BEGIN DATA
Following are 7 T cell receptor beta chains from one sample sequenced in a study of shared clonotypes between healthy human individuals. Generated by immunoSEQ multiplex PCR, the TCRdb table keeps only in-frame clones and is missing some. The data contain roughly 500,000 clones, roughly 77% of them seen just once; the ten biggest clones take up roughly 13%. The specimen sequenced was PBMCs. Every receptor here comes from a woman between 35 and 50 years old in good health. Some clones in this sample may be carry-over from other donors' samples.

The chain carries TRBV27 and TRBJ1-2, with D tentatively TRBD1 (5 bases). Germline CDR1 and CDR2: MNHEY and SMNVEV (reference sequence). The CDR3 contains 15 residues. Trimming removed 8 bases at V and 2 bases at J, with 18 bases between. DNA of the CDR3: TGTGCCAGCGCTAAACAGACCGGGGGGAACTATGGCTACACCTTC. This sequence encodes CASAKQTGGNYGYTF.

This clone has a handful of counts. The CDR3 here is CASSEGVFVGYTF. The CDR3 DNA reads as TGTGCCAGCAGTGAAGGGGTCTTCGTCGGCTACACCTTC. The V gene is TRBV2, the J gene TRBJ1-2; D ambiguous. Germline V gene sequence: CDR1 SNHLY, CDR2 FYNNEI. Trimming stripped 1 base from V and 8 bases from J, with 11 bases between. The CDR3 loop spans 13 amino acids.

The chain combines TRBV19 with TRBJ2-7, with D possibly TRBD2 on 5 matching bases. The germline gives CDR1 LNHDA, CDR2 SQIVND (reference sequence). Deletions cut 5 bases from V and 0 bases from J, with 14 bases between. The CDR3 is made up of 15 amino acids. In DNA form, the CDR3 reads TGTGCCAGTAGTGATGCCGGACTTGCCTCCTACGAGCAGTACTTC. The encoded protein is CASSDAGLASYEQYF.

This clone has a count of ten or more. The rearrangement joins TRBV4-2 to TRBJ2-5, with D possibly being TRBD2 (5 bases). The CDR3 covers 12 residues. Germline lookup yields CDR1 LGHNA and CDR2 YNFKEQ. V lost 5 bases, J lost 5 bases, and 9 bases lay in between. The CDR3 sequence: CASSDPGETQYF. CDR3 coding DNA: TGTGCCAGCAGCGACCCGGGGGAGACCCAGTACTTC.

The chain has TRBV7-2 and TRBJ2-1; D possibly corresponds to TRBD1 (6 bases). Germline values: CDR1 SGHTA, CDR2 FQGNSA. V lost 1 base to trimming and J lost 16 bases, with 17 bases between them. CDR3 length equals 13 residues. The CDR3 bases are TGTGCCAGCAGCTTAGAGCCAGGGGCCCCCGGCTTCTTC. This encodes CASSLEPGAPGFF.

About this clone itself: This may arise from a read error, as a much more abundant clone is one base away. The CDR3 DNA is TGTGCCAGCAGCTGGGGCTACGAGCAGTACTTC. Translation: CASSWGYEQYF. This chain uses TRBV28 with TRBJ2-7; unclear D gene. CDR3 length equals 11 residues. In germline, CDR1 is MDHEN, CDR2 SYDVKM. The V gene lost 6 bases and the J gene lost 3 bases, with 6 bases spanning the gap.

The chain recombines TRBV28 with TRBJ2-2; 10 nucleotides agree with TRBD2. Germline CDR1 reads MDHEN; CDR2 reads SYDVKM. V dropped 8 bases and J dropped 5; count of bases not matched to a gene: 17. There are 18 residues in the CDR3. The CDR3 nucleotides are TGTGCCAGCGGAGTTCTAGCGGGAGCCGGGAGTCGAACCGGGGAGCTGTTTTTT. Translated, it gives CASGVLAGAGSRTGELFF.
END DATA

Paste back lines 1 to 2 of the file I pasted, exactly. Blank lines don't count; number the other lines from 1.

Following are 7 T cell receptor beta chains from one sample sequenced in a study of shared clonotypes between healthy human individuals. Generated by immunoSEQ multiplex PCR, the TCRdb table keeps only in-frame clones and is missing some. The data contain roughly 500,000 clones, roughly 77% of them seen just once; the ten biggest clones take up roughly 13%. The specimen sequenced was PBMCs. Every receptor here comes from a woman between 35 and 50 years old in good health. Some clones in this sample may be carry-over from other donors' samples.

The chain carries TRBV27 and TRBJ1-2, with D tentatively TRBD1 (5 bases). Germline CDR1 and CDR2: MNHEY and SMNVEV (reference sequence). The CDR3 contains 15 residues. Trimming removed 8 bases at V and 2 bases at J, with 18 bases between. DNA of the CDR3: TGTGCCAGCGCTAAACAGACCGGGGGGAACTATGGCTACACCTTC. This sequence encodes CASAKQTGGNYGYTF.